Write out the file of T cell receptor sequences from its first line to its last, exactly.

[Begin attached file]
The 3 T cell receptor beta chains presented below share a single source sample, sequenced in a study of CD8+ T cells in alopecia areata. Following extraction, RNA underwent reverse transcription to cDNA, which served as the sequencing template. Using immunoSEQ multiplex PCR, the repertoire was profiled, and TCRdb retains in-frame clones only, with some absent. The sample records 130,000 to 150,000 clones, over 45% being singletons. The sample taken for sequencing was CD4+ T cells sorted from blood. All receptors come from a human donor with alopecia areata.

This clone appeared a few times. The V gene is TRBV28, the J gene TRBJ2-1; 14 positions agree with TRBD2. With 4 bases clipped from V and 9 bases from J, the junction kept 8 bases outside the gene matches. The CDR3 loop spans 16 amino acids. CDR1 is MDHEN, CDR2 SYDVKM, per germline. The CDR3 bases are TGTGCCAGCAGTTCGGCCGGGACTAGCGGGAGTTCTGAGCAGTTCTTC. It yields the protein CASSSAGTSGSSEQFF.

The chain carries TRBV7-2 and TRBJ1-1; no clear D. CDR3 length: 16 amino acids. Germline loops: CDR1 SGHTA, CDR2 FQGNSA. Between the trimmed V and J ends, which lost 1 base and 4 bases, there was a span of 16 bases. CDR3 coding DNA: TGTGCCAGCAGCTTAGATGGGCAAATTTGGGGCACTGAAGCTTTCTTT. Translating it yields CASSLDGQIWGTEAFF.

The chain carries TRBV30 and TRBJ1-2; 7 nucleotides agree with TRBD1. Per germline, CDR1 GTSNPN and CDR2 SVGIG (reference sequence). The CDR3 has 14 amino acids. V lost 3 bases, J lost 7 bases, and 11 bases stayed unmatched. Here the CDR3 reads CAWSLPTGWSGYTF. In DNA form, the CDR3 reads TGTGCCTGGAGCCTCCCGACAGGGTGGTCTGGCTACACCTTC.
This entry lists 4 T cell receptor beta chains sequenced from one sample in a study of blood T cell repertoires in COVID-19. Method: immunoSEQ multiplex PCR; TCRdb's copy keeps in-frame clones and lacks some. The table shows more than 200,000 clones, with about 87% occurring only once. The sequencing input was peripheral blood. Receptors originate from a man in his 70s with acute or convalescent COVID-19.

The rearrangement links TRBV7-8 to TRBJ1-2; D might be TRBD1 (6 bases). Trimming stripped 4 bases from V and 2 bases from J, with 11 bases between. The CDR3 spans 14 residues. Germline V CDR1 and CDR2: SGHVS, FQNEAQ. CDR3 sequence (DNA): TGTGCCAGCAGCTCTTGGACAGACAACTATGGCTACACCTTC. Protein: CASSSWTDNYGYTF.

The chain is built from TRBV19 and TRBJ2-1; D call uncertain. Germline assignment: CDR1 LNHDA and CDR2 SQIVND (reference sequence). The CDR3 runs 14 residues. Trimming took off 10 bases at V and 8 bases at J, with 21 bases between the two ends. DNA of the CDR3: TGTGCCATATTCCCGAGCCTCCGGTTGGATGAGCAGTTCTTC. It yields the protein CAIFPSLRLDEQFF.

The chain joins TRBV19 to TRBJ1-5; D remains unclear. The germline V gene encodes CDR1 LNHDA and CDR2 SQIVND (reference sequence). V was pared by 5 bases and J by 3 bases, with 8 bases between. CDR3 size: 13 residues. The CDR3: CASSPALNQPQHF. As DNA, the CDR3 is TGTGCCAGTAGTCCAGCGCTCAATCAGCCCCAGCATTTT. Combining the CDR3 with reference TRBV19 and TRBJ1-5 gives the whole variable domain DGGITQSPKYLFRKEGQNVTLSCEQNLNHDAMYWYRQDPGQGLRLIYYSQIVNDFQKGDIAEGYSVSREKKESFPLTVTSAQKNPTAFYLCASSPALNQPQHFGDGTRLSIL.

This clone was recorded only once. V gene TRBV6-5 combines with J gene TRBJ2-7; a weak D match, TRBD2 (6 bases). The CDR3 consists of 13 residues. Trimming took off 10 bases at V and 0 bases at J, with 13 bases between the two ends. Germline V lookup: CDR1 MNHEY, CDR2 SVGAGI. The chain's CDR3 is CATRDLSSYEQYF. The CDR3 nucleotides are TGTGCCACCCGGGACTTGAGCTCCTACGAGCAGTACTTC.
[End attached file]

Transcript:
The 3 T cell receptor beta chains presented below share a single source sample, sequenced in a study of CD8+ T cells in alopecia areata. Following extraction, RNA underwent reverse transcription to cDNA, which served as the sequencing template. Using immunoSEQ multiplex PCR, the repertoire was profiled, and TCRdb retains in-frame clones only, with some absent. The sample records 130,000 to 150,000 clones, over 45% being singletons. The sample taken for sequencing was CD4+ T cells sorted from blood. All receptors come from a human donor with alopecia areata.

This clone appeared a few times. The V gene is TRBV28, the J gene TRBJ2-1; 14 positions agree with TRBD2. With 4 bases clipped from V and 9 bases from J, the junction kept 8 bases outside the gene matches. The CDR3 loop spans 16 amino acids. CDR1 is MDHEN, CDR2 SYDVKM, per germline. The CDR3 bases are TGTGCCAGCAGTTCGGCCGGGACTAGCGGGAGTTCTGAGCAGTTCTTC. It yields the protein CASSSAGTSGSSEQFF.

The chain carries TRBV7-2 and TRBJ1-1; no clear D. CDR3 length: 16 amino acids. Germline loops: CDR1 SGHTA, CDR2 FQGNSA. Between the trimmed V and J ends, which lost 1 base and 4 bases, there was a span of 16 bases. CDR3 coding DNA: TGTGCCAGCAGCTTAGATGGGCAAATTTGGGGCACTGAAGCTTTCTTT. Translating it yields CASSLDGQIWGTEAFF.

The chain carries TRBV30 and TRBJ1-2; 7 nucleotides agree with TRBD1. Per germline, CDR1 GTSNPN and CDR2 SVGIG (reference sequence). The CDR3 has 14 amino acids. V lost 3 bases, J lost 7 bases, and 11 bases stayed unmatched. Here the CDR3 reads CAWSLPTGWSGYTF. In DNA form, the CDR3 reads TGTGCCTGGAGCCTCCCGACAGGGTGGTCTGGCTACACCTTC.
This entry lists 4 T cell receptor beta chains sequenced from one sample in a study of blood T cell repertoires in COVID-19. Method: immunoSEQ multiplex PCR; TCRdb's copy keeps in-frame clones and lacks some. The table shows more than 200,000 clones, with about 87% occurring only once. The sequencing input was peripheral blood. Receptors originate from a man in his 70s with acute or convalescent COVID-19.

The rearrangement links TRBV7-8 to TRBJ1-2; D might be TRBD1 (6 bases). Trimming stripped 4 bases from V and 2 bases from J, with 11 bases between. The CDR3 spans 14 residues. Germline V CDR1 and CDR2: SGHVS, FQNEAQ. CDR3 sequence (DNA): TGTGCCAGCAGCTCTTGGACAGACAACTATGGCTACACCTTC. Protein: CASSSWTDNYGYTF.

The chain is built from TRBV19 and TRBJ2-1; D call uncertain. Germline assignment: CDR1 LNHDA and CDR2 SQIVND (reference sequence). The CDR3 runs 14 residues. Trimming took off 10 bases at V and 8 bases at J, with 21 bases between the two ends. DNA of the CDR3: TGTGCCATATTCCCGAGCCTCCGGTTGGATGAGCAGTTCTTC. It yields the protein CAIFPSLRLDEQFF.

The chain joins TRBV19 to TRBJ1-5; D remains unclear. The germline V gene encodes CDR1 LNHDA and CDR2 SQIVND (reference sequence). V was pared by 5 bases and J by 3 bases, with 8 bases between. CDR3 size: 13 residues. The CDR3: CASSPALNQPQHF. As DNA, the CDR3 is TGTGCCAGTAGTCCAGCGCTCAATCAGCCCCAGCATTTT. Combining the CDR3 with reference TRBV19 and TRBJ1-5 gives the whole variable domain DGGITQSPKYLFRKEGQNVTLSCEQNLNHDAMYWYRQDPGQGLRLIYYSQIVNDFQKGDIAEGYSVSREKKESFPLTVTSAQKNPTAFYLCASSPALNQPQHFGDGTRLSIL.

This clone was recorded only once. V gene TRBV6-5 combines with J gene TRBJ2-7; a weak D match, TRBD2 (6 bases). The CDR3 consists of 13 residues. Trimming took off 10 bases at V and 0 bases at J, with 13 bases between the two ends. Germline V lookup: CDR1 MNHEY, CDR2 SVGAGI. The chain's CDR3 is CATRDLSSYEQYF. The CDR3 nucleotides are TGTGCCACCCGGGACTTGAGCTCCTACGAGCAGTACTTC.